Wednesday, November 22, 2006

Missing Space Tourist

What is missing from daily news coverage in the United States is often more important than what is in it, especially since the big news media are designed to be more opinion-forming than informative.

That is largely what this blog will be about: What is being omitted from the U.S. news reports that logically should be there? When you look at the jigsaw puzzle assembled for you by the TV news editors, why is there a piece conspicuously missing from the middle of the picture? What was the motive for leaving a hole in the picture? Who benefits from the omission? Who would have been displeased if the information had not been left out?

Here’s what might seem a harmless recent example, but I don’t think it’s trivial: The first female space tourist, Anousheh Ansari, is a very attractive and photogenic woman, a charming speaker, an American citizen, an inspiring example of a successful and wealthy entrepreneur. She provides all the ingredients of the ideal television personality: Beauty, brains, bravery, outer space, endearing chatter . . . what else would be needed to give her a prominent place on our glowing screens for days?

Oops. I forgot to mention one thing: She was born in Iran and is outspokenly proud of her Iranian heritage. Result: Almost no television appearances in the U.S. as far as I know; almost no mention of her in prime time. I was able to see some video of her while she was in Russia before and after her stay at the International Space Station, and the NASA Channel was some help, but there was certainly no television equivalent of a ticker tape parade when she got back home. Almost total blackout.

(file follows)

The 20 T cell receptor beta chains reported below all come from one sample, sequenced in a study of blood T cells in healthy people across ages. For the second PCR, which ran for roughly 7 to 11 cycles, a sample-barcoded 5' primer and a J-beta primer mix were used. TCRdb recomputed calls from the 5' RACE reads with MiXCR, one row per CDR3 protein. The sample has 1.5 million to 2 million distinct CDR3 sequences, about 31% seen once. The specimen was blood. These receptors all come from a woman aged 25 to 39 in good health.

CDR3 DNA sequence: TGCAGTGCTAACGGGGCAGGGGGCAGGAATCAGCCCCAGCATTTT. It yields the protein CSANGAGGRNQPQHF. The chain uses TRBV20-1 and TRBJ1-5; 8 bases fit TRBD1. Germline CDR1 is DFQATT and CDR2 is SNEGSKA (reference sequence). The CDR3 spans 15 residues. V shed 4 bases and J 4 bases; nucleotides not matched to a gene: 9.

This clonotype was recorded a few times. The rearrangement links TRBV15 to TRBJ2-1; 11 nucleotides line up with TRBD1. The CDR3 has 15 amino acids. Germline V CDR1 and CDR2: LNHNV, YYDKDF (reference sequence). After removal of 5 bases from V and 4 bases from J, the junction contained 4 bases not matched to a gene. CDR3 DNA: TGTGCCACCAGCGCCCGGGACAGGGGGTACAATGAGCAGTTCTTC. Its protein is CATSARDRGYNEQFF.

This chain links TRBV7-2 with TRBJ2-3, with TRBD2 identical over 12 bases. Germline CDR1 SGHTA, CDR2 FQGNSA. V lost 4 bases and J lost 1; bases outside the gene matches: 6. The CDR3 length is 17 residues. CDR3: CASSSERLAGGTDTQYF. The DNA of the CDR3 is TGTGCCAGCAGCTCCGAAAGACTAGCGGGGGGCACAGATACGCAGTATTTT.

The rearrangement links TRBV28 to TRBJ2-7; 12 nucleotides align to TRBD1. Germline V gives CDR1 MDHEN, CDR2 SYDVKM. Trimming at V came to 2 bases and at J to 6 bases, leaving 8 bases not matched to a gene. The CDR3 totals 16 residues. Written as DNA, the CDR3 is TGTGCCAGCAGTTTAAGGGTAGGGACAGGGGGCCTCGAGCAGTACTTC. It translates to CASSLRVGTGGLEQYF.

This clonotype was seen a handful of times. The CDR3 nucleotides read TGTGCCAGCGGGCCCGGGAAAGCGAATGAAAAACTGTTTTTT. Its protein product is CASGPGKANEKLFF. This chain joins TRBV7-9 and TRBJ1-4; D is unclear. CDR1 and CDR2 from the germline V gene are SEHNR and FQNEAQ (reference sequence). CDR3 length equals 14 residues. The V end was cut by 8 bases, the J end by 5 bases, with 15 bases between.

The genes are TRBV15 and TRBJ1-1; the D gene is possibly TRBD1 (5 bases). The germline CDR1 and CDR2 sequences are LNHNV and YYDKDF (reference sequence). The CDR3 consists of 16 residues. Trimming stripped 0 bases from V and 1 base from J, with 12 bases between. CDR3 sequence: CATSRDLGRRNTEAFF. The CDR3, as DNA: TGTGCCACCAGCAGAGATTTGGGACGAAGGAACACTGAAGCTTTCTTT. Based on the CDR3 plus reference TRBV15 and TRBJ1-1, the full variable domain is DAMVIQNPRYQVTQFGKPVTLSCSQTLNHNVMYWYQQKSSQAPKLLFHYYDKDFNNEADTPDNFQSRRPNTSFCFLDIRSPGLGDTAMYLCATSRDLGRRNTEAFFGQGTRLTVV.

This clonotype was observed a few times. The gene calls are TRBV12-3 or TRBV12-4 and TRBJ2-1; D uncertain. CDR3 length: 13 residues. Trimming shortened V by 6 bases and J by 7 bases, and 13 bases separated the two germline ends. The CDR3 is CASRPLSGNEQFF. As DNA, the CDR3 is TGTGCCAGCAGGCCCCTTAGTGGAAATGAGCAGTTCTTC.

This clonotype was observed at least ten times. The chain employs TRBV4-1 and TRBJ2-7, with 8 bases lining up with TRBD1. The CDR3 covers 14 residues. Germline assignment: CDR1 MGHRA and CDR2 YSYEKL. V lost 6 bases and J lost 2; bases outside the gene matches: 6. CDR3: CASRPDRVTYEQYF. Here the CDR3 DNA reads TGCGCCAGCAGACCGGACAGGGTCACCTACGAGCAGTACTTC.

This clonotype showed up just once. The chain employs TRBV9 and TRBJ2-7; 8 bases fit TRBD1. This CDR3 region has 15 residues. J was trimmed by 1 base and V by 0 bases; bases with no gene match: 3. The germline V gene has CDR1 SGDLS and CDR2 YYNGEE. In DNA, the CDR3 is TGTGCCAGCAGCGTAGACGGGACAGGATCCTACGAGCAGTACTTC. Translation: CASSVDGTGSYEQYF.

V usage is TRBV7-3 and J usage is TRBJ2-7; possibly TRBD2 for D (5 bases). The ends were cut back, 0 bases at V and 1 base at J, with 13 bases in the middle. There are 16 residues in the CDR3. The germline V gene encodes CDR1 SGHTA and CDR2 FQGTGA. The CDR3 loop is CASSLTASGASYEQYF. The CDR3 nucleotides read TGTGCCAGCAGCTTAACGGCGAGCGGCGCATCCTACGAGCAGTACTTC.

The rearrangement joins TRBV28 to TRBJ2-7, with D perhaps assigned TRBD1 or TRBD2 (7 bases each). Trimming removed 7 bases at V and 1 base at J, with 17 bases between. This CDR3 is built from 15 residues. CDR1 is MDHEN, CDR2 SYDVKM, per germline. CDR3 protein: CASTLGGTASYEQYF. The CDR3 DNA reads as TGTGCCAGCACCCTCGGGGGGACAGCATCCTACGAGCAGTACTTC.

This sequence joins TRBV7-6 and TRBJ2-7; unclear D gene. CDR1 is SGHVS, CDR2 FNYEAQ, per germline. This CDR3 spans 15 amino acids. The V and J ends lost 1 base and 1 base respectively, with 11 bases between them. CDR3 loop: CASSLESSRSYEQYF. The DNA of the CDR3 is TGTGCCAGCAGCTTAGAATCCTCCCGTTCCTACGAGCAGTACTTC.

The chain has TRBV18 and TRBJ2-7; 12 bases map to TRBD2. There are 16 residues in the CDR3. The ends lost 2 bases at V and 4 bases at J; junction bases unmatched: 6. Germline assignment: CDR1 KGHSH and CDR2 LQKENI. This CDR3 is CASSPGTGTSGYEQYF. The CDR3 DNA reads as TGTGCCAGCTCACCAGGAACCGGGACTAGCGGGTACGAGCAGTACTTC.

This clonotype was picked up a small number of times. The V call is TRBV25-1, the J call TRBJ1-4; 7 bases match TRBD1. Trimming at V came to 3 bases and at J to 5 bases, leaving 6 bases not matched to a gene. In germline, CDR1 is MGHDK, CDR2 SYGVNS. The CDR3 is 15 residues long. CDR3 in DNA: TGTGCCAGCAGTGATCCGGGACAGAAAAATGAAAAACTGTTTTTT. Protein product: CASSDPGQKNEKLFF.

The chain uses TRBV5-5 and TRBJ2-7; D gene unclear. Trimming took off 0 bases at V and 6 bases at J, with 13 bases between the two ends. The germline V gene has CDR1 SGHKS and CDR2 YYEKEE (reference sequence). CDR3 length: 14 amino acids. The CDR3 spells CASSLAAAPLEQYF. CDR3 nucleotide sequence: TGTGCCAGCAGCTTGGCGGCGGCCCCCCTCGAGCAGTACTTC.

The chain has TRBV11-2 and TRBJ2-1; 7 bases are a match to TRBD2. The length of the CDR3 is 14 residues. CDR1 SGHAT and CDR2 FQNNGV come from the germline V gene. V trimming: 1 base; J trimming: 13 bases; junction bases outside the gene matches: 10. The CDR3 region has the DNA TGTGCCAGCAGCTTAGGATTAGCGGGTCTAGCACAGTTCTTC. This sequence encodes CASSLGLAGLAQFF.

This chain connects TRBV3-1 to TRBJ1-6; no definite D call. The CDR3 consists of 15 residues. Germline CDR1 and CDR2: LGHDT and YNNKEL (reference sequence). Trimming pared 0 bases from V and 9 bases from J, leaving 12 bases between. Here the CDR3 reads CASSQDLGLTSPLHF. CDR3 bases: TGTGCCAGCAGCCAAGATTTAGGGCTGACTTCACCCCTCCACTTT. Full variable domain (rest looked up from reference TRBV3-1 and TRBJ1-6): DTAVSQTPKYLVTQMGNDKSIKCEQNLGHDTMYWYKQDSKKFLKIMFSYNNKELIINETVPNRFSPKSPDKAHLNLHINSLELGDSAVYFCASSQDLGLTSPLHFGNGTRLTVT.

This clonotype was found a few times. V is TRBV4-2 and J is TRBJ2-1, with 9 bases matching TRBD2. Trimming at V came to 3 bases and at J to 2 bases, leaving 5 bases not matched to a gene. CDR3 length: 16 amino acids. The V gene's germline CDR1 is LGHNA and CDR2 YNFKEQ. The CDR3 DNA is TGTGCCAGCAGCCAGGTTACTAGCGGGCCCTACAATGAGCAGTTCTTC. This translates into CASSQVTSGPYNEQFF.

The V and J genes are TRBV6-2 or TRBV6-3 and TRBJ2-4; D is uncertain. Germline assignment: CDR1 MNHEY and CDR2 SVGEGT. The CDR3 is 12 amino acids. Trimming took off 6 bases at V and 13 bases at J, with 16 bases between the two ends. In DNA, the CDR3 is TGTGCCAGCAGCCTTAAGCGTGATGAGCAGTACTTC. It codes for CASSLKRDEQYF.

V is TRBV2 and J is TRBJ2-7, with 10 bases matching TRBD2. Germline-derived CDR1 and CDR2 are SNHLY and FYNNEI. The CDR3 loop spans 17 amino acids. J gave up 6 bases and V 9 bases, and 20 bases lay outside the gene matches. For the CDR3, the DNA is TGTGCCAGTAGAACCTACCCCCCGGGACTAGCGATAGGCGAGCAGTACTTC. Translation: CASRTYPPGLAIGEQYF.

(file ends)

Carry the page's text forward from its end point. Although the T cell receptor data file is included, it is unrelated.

Add the fact that before her space trip she was forced by unnamed Americans to remove the Iranian flag from her space suit and leave only the American flag, and the pattern is painfully clear. (Someone asked, “Would that have happened if that had been an Israeli flag?”) Anousheh Ansari was an embarrassment to persons who were powerful enough to exercise censorship in the U.S.. President Bush had placed her birth country on his “Axis of Evil” list and was trying to prevent Iran from developing civilian nuclear power plants such as exist in other countries around the world. Israeli leaders growled frequent threats to commit aggression against Iran by bombing her nuclear development centers, thus tacitly explaining why Bush put Iran on his hit list in the first place.

You could almost feel the fear emanating from the Israel Lobby and the Bush mis-administration: “She’s cute, and she’s putting an appealing human face on a country we’re trying to demonize.” “God only knows what she might say.” “What if the people love her?” “Sweep her under the rug and keep her there.” Of course the “mainstream” media, which is where most Americans get most of their news, obediently complied.

I managed to Google up some news about Ms. Ansari today . . . in the “Malaysia Star”. It seems that she and astronaut Buzz Aldrin, among many others, are going to appear in a CNN television discussion being filmed in Singapore. The “Malaysia Star” says the show is called “CNN Future Summit: World in Motion”, “which airs tomorrow [Nov. 23] at 6 p.m. and 11 p.m.” Not exactly prime time (assuming that’s U.S. and not Malay time), and it will be interesting to see how our news managers make sure Ms. Ansari is otherwise safely contained.

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